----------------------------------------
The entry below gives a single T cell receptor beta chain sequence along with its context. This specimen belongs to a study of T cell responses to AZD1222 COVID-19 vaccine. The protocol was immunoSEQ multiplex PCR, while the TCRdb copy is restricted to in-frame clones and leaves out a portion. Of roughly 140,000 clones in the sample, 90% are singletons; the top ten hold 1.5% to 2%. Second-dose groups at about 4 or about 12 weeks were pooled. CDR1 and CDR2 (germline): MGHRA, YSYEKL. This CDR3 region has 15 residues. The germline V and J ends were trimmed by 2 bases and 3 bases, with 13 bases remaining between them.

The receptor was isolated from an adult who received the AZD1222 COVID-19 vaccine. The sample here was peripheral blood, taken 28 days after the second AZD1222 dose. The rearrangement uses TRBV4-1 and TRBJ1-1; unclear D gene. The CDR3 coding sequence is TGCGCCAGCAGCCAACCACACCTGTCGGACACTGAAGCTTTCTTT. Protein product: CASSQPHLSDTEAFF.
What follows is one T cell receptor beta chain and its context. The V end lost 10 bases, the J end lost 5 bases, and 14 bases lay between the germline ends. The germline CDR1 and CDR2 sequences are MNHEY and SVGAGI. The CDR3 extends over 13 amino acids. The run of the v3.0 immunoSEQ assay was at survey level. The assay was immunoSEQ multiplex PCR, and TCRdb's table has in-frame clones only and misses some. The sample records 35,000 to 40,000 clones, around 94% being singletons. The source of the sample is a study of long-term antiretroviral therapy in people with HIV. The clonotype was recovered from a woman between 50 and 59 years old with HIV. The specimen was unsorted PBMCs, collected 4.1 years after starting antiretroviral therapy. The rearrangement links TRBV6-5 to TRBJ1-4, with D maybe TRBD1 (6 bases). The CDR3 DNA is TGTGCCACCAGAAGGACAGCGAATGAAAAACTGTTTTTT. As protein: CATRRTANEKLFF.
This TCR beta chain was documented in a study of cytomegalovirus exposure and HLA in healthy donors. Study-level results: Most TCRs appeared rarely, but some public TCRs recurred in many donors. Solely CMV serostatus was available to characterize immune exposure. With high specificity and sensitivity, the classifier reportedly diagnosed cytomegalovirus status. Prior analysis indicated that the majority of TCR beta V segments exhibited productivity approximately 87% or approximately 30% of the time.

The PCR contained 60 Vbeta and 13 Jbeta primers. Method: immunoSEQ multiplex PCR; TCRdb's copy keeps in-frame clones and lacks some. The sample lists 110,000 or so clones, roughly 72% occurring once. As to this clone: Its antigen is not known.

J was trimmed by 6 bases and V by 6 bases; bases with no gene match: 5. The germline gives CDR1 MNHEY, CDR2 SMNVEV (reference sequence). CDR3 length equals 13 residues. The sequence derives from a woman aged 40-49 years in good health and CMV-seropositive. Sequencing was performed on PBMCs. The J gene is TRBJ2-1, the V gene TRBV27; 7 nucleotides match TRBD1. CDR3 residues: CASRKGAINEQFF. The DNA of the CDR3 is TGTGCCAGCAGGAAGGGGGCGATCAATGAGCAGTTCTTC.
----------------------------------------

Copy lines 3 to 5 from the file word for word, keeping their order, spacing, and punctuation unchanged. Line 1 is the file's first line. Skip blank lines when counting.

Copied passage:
What follows is one T cell receptor beta chain and its context. The V end lost 10 bases, the J end lost 5 bases, and 14 bases lay between the germline ends. The germline CDR1 and CDR2 sequences are MNHEY and SVGAGI. The CDR3 extends over 13 amino acids. The run of the v3.0 immunoSEQ assay was at survey level. The assay was immunoSEQ multiplex PCR, and TCRdb's table has in-frame clones only and misses some. The sample records 35,000 to 40,000 clones, around 94% being singletons. The source of the sample is a study of long-term antiretroviral therapy in people with HIV. The clonotype was recovered from a woman between 50 and 59 years old with HIV. The specimen was unsorted PBMCs, collected 4.1 years after starting antiretroviral therapy. The rearrangement links TRBV6-5 to TRBJ1-4, with D maybe TRBD1 (6 bases). The CDR3 DNA is TGTGCCACCAGAAGGACAGCGAATGAAAAACTGTTTTTT. As protein: CATRRTANEKLFF.
This TCR beta chain was documented in a study of cytomegalovirus exposure and HLA in healthy donors. Study-level results: Most TCRs appeared rarely, but some public TCRs recurred in many donors. Solely CMV serostatus was available to characterize immune exposure. With high specificity and sensitivity, the classifier reportedly diagnosed cytomegalovirus status. Prior analysis indicated that the majority of TCR beta V segments exhibited productivity approximately 87% or approximately 30% of the time.

The PCR contained 60 Vbeta and 13 Jbeta primers. Method: immunoSEQ multiplex PCR; TCRdb's copy keeps in-frame clones and lacks some. The sample lists 110,000 or so clones, roughly 72% occurring once. As to this clone: Its antigen is not known.